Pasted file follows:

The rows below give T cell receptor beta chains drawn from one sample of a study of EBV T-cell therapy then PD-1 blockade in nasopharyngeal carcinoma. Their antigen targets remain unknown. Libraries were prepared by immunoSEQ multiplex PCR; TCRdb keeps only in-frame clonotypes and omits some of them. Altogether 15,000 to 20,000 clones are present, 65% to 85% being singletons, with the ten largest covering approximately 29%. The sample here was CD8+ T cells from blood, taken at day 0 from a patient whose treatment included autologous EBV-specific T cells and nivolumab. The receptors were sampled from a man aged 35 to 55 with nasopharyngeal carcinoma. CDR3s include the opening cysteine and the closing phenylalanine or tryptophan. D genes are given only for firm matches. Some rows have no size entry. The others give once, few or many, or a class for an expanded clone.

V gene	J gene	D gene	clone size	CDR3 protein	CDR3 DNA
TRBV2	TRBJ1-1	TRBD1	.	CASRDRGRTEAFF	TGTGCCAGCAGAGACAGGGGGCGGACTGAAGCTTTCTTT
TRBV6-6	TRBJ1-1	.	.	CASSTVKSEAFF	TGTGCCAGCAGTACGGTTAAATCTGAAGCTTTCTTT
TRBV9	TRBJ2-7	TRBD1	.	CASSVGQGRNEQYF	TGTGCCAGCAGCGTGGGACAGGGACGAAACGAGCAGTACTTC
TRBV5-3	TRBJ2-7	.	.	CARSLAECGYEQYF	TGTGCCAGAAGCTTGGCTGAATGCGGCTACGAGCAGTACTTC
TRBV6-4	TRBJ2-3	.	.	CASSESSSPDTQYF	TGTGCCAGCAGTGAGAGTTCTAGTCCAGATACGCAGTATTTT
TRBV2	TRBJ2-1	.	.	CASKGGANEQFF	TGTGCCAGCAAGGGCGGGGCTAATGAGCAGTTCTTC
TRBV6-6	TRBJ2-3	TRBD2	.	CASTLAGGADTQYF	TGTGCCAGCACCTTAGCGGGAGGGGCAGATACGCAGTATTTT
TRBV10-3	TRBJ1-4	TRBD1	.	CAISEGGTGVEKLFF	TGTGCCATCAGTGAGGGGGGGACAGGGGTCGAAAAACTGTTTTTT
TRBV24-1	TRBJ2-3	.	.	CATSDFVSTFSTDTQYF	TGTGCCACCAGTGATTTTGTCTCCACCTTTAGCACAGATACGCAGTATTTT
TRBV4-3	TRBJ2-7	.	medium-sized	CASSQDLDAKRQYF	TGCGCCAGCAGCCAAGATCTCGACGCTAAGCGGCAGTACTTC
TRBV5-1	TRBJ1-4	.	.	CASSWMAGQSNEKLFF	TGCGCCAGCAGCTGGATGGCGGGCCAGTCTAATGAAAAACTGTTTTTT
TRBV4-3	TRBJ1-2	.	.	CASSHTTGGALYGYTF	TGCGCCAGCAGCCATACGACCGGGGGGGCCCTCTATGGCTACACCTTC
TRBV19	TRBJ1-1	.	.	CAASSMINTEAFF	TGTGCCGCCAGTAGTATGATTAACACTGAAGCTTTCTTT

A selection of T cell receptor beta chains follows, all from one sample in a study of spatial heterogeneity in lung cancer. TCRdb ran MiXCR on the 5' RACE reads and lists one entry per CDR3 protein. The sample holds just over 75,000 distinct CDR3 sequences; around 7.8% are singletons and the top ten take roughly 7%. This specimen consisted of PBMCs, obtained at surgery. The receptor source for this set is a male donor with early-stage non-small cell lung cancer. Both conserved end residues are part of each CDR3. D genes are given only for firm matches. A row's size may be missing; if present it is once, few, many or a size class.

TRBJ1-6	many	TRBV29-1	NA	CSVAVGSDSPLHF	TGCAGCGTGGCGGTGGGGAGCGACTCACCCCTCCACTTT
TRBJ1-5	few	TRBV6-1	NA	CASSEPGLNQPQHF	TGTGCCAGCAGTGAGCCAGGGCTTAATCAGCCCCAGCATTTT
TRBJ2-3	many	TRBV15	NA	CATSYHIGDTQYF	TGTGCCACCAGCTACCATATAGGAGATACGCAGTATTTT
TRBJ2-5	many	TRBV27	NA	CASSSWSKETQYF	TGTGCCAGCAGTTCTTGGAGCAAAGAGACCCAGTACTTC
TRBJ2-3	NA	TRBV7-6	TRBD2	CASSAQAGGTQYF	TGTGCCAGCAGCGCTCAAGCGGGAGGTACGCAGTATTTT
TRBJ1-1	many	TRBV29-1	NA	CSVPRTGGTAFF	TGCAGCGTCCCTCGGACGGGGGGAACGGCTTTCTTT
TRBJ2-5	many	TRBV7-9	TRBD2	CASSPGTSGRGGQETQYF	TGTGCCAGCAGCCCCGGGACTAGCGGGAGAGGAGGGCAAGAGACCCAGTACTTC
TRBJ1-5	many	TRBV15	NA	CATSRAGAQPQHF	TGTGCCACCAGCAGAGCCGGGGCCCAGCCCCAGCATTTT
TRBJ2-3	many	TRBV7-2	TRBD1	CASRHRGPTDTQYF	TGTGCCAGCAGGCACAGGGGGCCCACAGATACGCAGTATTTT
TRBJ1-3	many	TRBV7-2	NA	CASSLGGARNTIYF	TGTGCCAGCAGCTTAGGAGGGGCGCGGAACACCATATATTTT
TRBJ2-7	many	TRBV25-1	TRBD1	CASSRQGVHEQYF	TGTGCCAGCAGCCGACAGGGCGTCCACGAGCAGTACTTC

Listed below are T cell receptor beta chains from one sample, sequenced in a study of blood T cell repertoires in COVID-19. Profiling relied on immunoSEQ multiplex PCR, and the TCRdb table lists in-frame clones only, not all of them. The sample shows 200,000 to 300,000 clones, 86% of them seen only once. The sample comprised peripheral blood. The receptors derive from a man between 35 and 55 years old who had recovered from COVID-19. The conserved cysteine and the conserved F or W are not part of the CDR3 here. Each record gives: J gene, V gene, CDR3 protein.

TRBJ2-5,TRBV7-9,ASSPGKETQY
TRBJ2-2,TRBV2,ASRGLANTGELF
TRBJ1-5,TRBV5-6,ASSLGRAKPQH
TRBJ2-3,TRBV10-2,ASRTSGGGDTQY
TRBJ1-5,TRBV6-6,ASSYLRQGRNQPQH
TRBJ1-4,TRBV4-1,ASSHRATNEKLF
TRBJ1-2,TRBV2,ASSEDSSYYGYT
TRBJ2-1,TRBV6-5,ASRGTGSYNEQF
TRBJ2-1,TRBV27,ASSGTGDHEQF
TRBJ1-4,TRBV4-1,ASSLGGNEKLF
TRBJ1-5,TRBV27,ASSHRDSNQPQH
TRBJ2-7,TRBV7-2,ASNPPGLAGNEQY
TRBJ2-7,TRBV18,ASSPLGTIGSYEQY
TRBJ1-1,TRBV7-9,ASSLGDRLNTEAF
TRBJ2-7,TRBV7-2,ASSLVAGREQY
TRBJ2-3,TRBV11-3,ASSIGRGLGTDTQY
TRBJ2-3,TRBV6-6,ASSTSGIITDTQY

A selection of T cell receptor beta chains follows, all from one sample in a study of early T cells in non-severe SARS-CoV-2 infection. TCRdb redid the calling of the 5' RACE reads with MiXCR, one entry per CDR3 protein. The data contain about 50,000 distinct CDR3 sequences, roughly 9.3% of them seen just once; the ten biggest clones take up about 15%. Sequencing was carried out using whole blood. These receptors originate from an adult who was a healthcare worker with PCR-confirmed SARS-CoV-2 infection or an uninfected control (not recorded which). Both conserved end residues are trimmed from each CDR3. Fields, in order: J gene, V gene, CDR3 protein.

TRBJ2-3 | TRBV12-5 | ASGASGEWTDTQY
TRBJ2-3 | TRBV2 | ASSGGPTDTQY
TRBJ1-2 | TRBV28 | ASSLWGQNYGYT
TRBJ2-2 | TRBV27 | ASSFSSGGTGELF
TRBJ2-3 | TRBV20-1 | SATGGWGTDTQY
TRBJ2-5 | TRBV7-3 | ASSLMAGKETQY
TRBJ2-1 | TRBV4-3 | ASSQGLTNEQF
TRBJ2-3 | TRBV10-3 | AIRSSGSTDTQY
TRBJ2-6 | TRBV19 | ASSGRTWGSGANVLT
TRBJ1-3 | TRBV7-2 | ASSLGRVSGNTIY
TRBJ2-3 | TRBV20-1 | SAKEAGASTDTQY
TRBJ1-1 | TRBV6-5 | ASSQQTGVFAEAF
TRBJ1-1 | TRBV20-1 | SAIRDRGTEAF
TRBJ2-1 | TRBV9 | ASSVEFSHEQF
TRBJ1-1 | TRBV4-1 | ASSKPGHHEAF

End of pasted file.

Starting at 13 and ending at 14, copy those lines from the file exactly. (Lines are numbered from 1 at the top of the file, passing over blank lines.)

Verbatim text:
TRBV5-1	TRBJ1-4	.	.	CASSWMAGQSNEKLFF	TGCGCCAGCAGCTGGATGGCGGGCCAGTCTAATGAAAAACTGTTTTTT
TRBV4-3	TRBJ1-2	.	.	CASSHTTGGALYGYTF	TGCGCCAGCAGCCATACGACCGGGGGGGCCCTCTATGGCTACACCTTC